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Competing couple
by Lucy Scholes July 13, 2018
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Paula McLain takes the turbulent relationship between Martha Gellhorn and Ernest Hemingway as the subject of her new novel. The story opens in 1936: Gellhorn is 27, back in the US after living in Paris, “trying to become a writer” and throwing herself “hard at experience.”

She’s dealing with the opposite poles of mourning — her father recently died — and success — her second novel, The Trouble I’ve Seen, is making waves where her debut didn’t. One afternoon, searching out icy cold tipples during a family holiday to Key West, she meets her “idol,” Ernest Hemingway. Of all the joints in all the towns in the world, she walks into his, and the rest, as they say, is history.

Drawing on Gellhorn’s own memoirs and letters, McLain is fleshing out a story that’s already familiar, but it’s fascinating to be taken back to the beginning of both this relationship and Gellhorn’s own illustrious career. Although already an adventurer, the woman we meet here hasn’t yet become the famous, fearless — and often difficult — war correspondent we associate with the name Martha Gellhorn today.

McLain reveals another side to her: the woman who poured her energy into creating an idyllic “foxhole” in Hemingway’s beloved Cuba, a home for the two of them where they could write side by side, and who loved his boys as if they were her own.

As in McLain’s previous novel — the bestselling The Paris Wife, which told the story of Hemingway’s first marriage, to Hadley Richardson — the great writer is again seen through the eyes of his partner. Though whereas Hadley was fighting to keep her man, this time round it’s Gellhorn’s own agency that’s at stake. “I would be his wife first, and myself only if I fought constantly to make it so,” she realises.

Gellhorn loves her husband dearly, but she refuses to sacrifice her own dreams. Her prose is continually compared to his, and she’s forced to compete with him, “elbow to elbow, and pen to pen.” Love and Ruin makes for captivating reading, and Gellhorn’s a most worthy subject for McLain’s skilful portraiture.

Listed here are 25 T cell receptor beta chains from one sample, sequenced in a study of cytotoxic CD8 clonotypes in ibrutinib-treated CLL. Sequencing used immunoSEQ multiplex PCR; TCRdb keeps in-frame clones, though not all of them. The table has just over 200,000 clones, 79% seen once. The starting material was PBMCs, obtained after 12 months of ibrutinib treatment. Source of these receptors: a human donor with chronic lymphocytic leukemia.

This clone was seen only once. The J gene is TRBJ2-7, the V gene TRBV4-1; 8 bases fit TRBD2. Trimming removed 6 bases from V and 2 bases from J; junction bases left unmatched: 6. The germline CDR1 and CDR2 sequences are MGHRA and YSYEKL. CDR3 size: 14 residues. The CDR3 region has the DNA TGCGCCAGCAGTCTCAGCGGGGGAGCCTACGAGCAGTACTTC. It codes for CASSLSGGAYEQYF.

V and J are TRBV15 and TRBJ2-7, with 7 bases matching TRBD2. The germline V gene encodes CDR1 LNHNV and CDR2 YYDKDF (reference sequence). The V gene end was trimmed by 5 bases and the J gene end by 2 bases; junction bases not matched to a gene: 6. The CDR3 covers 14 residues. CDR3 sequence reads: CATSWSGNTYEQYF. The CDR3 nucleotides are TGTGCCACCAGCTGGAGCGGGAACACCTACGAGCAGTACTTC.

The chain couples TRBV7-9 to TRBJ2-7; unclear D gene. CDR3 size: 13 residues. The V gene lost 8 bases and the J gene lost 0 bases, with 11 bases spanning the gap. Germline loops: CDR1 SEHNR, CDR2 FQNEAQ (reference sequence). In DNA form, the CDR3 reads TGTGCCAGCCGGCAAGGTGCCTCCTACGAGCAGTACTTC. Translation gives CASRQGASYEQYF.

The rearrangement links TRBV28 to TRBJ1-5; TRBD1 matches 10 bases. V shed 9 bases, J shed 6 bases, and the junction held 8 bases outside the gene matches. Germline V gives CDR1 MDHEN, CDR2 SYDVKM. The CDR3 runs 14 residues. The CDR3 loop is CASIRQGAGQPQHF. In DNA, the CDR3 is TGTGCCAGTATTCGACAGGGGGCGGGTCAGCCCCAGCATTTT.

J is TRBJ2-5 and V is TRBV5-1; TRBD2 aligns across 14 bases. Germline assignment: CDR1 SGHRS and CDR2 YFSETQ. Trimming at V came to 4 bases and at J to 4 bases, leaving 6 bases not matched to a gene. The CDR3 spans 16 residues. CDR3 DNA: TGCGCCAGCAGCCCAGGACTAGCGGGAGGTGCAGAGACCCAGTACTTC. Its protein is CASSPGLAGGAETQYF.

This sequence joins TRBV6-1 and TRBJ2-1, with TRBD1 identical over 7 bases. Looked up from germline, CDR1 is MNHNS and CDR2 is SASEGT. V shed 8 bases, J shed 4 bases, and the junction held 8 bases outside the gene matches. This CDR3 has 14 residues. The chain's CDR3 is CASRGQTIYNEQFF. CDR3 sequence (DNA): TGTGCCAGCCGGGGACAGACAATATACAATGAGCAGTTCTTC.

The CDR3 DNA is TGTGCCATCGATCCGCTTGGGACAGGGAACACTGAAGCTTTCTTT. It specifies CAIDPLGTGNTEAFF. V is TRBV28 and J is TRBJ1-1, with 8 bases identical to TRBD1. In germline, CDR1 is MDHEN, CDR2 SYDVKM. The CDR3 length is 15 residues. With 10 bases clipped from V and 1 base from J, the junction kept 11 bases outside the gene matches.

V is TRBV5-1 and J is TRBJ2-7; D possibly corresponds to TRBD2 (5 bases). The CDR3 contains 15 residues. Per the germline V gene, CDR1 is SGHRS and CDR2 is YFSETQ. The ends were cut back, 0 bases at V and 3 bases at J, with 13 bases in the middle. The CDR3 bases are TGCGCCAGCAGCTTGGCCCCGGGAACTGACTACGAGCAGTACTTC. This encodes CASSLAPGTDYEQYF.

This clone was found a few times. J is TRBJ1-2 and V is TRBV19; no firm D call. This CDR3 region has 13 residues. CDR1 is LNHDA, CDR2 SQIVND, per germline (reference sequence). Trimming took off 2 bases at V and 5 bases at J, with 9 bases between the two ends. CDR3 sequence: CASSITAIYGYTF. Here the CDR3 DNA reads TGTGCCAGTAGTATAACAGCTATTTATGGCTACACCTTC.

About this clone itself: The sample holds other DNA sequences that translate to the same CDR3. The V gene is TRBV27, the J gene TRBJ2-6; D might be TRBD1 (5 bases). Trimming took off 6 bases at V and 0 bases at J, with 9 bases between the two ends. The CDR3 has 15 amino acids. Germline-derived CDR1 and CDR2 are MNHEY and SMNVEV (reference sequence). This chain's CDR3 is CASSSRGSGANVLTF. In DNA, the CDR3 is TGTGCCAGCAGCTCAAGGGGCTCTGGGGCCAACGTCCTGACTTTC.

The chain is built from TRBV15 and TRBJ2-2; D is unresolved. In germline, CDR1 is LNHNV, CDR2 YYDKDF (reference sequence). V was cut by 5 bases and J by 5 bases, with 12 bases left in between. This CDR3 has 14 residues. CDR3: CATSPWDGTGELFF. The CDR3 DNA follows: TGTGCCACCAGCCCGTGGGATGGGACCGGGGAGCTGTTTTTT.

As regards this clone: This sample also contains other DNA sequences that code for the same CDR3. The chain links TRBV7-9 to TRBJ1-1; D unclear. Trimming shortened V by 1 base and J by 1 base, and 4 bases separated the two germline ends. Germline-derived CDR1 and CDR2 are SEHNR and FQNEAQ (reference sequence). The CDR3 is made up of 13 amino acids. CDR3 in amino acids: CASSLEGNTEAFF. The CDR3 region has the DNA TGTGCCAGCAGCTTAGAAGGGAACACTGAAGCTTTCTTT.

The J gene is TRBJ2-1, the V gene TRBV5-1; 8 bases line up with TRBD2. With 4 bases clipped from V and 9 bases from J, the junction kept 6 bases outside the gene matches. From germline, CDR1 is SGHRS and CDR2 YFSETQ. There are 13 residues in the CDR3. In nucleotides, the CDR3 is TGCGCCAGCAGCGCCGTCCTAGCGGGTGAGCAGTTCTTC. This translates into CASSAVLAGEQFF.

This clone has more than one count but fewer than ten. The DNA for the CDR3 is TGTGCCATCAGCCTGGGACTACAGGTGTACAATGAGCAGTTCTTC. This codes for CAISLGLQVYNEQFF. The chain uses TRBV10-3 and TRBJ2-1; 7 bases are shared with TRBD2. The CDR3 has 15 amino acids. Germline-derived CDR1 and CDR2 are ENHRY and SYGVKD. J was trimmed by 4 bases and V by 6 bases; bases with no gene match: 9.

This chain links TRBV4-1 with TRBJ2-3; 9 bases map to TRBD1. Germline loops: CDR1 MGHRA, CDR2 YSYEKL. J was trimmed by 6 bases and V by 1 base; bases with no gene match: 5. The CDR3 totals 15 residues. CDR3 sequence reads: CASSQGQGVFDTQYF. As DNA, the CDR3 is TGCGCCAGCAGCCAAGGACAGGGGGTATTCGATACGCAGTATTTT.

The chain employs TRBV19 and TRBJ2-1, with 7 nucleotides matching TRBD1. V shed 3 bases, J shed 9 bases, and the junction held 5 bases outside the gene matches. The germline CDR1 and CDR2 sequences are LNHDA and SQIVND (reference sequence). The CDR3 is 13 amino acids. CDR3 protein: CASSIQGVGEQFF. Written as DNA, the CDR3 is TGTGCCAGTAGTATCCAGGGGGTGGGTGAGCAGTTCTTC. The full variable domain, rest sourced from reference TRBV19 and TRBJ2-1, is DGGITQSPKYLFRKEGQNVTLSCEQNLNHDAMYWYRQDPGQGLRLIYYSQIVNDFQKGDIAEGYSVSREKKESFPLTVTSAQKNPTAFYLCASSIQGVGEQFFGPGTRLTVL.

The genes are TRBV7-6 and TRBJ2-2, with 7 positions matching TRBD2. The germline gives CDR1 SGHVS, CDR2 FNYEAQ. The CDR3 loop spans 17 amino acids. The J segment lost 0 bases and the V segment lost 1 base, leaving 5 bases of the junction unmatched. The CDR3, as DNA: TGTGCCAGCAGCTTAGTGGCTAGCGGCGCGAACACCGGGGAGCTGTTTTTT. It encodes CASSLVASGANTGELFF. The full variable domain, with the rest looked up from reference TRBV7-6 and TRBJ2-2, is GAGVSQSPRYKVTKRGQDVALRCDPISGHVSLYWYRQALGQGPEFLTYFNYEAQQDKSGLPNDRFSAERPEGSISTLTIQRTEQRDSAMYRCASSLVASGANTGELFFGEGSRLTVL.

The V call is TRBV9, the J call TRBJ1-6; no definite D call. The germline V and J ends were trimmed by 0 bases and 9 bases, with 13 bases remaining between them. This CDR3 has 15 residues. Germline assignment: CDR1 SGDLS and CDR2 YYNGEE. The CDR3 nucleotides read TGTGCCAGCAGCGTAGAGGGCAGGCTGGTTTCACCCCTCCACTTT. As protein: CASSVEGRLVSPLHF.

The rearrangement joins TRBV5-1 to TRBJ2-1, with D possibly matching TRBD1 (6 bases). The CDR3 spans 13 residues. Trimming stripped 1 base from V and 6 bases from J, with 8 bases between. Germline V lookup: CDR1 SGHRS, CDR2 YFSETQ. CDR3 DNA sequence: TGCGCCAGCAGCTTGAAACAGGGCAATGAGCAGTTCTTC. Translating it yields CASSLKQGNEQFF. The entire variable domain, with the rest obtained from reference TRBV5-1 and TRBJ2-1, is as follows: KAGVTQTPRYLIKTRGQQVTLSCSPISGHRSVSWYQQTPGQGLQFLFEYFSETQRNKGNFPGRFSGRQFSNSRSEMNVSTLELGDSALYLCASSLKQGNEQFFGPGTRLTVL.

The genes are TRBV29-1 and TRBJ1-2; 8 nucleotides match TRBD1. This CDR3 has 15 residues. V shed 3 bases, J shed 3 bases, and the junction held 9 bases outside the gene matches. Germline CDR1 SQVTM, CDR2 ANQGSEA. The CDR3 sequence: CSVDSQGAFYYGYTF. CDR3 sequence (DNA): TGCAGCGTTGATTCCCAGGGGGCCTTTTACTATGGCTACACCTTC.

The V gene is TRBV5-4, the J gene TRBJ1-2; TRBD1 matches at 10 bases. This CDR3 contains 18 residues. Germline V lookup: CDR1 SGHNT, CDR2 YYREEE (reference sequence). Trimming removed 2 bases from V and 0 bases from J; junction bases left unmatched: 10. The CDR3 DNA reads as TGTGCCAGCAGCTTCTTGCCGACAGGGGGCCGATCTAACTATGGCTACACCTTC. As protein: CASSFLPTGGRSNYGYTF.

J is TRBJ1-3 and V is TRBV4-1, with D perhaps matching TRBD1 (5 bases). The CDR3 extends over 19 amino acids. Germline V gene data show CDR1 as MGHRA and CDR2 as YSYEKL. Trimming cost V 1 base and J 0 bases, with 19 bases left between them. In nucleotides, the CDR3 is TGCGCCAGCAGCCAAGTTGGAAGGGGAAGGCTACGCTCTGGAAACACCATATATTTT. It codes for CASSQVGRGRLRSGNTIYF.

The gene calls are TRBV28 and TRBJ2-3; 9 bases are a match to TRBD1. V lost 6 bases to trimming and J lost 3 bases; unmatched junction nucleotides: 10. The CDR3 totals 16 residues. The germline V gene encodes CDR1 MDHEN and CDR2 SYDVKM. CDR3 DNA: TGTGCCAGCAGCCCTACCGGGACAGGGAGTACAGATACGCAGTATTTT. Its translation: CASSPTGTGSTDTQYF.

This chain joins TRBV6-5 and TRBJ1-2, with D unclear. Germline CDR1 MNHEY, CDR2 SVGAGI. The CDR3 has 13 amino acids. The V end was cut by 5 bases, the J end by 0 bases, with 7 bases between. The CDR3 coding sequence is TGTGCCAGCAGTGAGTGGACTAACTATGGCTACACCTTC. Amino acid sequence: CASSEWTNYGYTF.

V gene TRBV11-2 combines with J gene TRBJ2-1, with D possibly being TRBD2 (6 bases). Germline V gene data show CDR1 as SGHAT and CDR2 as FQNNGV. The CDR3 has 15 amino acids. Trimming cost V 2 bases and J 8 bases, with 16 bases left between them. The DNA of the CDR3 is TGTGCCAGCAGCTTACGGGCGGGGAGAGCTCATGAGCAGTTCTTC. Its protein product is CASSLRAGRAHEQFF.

The Independent
TANGO LESSONS
by Meghan Flaherty

In Meghan Flaherty’s Tango Lessons, tango class is the setting for a young woman’s coming-of-age in New York City, the school where she will study not just the techniques and traditions of the dance but also culture, history, philosophy, gender roles and, of course, her own psyche. Although Sweetbitter is fiction and Tango Lessons is memoir, the books have a similar tone, a dramatic, Sylvia Plath-like lyricism. There are more descriptions of tango in here than seem possible; some rhapsodic, some metaphorical, some researched and reported, backed up with pages of notes at the end.

THERE THERE
by Tommy Orange

Every American is a child of immigrants. The only difference is how long ago your forebears came here from another land, by sail or steam, on foot or by jet engine, by choice or by enslavement. The clear winners of that contest, of course, are Native Americans, whose ancestors arrived 14,000 years, give or take, ahead of everyone else’s, millennia before the founding of the nation that was recently celebrated. Leave aside the bitter irony of descendants of those first people on the continent being attacked now as “invaders” by someone whose family got here, historically speaking, last month. There are plenty more ironies, much bitterness and some sweetness to be found in Tommy Orange’s stunner of a debut novel, There There.

DEAR MRS. BIRD
by: A.J. Pearce

Emmy, the narrator of A.J. Pearce’s engaging debut novel, Dear Mrs. Bird, rooms with her best friend, Bunty, in 1940 London. She works nights as a volunteer fire dispatcher and has just taken a day job as a junior typist at a women’s magazine. Emmy’s new boss is Mrs. Bird, a formidable woman who writes the magazine’s advice column, answering letters from readers — but only select letters. Nothing racy. Nothing even interesting.  Nothing about real life during wartime, or, God forbid, about love, marriage or relationships. These topics, Mrs. Bird maintains, are inappropriate. She prefers to answer questions about hairdos and knitting and the proper filling for sandwiches. It is Emmy’s job to cull the inappropriate letters from the morning mail, cut them up and throw them away. But Emmy recognises both courage and loneliness in these letters, and she begins to tuck them away in her desk drawer.  After Emmy and Bunty have a devastating falling-out, Emmy begins questioning the wisdom of stoicism and silence in the face of suffering.
 

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